This time was different. We did, indeed, leave Florida with blue skies and warm weather. But we arrived home with almost equally warm weather. It was 72 degrees here in Arlington, Virginia yesterday!

Our house backs up to the local park, and when I took a walk through the park yesterday afternoon, it was flooded with people; more people than I think I have ever seen at one time. Each of them had dragged out their New Year’s Resolutions and were making their way around the park, walking, jogging, biking, skating. Dogs owners obediently followed their charges. My ducks were out in enjoying the warm air. Squirrels were everywhere. I saw one petrified squirrel trapped in the middle of a playground full of children. It ran one way, and halted, its path blocked by a toddler. It ran another way and found another toddler blocking its way. It hid under a slide, until identifying a clear path and making its way to a tree.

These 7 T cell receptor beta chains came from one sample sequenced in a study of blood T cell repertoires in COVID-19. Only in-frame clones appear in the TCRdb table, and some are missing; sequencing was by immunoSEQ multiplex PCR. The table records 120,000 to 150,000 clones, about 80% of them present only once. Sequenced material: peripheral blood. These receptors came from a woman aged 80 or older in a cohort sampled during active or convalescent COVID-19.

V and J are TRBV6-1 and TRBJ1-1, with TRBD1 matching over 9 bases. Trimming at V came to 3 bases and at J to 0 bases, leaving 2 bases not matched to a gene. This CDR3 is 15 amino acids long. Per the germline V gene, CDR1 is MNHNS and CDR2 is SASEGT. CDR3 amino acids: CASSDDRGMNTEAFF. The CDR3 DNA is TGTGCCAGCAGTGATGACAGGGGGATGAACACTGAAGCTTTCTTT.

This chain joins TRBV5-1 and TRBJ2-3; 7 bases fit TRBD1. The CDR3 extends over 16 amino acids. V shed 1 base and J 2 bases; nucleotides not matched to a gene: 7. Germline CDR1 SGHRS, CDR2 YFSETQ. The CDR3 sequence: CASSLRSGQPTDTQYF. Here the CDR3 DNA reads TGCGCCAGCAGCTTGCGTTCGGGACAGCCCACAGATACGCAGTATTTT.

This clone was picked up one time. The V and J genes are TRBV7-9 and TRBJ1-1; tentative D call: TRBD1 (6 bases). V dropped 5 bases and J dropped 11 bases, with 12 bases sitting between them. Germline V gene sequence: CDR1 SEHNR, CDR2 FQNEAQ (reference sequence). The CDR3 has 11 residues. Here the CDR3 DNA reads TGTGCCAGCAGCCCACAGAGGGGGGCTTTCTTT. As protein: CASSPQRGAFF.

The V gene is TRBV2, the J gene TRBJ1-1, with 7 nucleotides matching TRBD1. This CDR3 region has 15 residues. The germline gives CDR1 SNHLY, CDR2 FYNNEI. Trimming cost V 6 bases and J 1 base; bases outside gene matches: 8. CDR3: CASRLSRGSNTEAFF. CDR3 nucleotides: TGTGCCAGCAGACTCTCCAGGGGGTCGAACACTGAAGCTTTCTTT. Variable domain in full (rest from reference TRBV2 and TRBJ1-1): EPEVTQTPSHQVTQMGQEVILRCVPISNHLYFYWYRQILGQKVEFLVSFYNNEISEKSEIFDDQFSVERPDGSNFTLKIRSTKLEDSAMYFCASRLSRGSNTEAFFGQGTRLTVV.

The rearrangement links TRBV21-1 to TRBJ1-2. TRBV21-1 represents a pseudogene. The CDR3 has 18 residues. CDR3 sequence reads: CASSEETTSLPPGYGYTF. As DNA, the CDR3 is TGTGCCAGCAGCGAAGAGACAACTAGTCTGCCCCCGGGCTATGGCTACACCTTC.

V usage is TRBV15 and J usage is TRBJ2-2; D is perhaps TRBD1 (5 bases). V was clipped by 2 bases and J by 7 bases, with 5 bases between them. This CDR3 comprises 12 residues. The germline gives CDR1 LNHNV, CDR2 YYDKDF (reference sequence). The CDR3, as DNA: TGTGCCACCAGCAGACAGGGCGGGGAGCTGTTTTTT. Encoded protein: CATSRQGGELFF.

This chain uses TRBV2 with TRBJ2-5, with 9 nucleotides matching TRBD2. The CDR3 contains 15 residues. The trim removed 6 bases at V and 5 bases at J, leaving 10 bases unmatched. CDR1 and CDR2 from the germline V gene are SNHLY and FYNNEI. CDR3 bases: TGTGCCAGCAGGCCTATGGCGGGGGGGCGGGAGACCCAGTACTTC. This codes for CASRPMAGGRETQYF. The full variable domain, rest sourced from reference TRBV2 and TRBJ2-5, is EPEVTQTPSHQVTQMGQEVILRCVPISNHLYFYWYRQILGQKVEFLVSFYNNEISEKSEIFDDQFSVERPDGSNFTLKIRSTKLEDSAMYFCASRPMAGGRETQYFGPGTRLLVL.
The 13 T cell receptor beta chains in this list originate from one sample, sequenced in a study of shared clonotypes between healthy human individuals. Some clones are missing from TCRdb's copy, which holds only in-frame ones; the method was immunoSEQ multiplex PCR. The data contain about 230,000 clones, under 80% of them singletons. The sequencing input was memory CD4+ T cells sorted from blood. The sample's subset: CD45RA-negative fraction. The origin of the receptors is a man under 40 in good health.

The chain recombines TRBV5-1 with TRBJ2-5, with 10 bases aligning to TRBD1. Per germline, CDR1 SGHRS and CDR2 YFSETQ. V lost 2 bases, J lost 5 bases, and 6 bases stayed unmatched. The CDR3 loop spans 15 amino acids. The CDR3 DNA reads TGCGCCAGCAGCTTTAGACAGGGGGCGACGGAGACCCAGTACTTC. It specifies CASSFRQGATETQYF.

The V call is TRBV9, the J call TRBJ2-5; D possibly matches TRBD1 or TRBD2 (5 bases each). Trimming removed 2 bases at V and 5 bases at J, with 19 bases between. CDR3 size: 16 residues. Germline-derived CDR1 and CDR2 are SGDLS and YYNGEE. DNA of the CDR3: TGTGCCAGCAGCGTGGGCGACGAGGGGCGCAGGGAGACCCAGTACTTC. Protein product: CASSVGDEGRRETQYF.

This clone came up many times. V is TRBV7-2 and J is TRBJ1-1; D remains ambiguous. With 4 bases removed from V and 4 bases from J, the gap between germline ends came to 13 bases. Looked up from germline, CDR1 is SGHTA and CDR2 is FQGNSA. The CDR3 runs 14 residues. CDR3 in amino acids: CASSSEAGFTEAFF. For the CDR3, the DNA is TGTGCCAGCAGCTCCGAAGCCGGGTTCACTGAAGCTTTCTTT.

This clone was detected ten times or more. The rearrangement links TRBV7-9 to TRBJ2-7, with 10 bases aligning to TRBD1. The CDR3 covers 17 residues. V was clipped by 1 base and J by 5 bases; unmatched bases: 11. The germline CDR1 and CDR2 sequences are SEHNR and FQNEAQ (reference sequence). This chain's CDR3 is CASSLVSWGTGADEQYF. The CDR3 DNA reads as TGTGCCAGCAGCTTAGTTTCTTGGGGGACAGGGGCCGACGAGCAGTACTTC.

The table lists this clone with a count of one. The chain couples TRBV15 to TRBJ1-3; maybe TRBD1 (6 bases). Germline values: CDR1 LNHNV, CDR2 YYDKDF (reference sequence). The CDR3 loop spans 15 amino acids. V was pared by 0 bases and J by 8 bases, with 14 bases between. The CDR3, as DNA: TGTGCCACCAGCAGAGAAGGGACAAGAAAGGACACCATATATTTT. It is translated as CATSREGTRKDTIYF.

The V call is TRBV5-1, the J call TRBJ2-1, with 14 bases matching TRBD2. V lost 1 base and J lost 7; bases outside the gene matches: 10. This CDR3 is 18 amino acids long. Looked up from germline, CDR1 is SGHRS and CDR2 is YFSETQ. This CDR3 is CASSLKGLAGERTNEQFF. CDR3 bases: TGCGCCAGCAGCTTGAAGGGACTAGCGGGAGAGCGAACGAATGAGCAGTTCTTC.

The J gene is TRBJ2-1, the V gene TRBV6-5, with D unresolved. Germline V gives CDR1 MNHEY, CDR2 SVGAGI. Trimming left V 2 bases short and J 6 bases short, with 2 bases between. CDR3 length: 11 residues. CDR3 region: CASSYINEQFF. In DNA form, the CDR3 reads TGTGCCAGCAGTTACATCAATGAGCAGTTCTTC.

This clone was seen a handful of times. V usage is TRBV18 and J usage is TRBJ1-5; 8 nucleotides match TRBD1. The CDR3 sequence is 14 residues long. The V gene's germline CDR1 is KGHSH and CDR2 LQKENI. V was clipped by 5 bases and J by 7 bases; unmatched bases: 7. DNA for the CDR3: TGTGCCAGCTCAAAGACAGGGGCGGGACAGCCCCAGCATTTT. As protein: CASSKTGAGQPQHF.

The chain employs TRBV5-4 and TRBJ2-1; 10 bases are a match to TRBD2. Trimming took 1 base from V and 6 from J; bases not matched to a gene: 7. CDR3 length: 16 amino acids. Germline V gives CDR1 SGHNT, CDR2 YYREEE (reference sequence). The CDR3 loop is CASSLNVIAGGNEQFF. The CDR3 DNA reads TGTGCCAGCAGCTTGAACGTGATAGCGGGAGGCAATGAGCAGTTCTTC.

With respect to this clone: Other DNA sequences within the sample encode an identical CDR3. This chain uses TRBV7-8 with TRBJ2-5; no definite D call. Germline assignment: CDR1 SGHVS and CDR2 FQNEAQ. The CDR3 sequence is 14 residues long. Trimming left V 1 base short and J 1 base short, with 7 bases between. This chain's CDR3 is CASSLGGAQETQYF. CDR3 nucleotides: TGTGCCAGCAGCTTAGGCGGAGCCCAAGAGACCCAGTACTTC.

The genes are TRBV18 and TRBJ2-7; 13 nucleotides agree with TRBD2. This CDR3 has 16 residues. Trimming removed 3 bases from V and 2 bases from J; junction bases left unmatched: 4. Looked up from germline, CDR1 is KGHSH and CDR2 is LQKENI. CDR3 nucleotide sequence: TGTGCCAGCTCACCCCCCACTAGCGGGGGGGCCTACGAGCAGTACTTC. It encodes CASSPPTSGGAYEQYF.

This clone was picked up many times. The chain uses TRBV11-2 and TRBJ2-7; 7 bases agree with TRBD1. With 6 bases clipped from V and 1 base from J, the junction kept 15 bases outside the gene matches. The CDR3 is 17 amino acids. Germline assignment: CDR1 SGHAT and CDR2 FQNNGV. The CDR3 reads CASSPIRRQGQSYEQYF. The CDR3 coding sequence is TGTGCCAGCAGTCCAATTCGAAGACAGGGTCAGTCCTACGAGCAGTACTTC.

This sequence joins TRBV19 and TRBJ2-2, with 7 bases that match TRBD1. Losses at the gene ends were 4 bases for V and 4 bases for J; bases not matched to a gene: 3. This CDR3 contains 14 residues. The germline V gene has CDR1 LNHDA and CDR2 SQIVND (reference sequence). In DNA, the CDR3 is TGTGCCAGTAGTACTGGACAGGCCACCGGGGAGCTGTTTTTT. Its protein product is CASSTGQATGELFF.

According to this morning’s paper, yesterday’s warm weather did not set a record for this day in January. The record was 75 F and we only reached San Diego weather of 72 F. Still, for us thick-blooded Mid-Atlantians, it felt like an early summer day.

It was so warm that Nature was fooled, and I saw buds in the trees.

Buds in the trees in January.

It rained overnight. I woke up around 2 am and it sounded like an ocean crashing down on our roof. But when the sun came up, the sky was clear and blue and the temperatures were still in the mid-60s. It made for a pleasant morning walk.

We spent 3 weeks in Florida between December and January. We swam in pools, in the Gulf and in the Atlantic. It sort of spoils you for the cold weather when you spend that much time in winter in warm weather. So it was nice to come back to weather that helps to ease the transition.

It will cool off over the next few days, but it will by no means be cold. 56 F tomorrow, 53 on Tuesday, 60 on Wednesday, 54 on Thursday. Next weekend it looks like it will return to normal around here.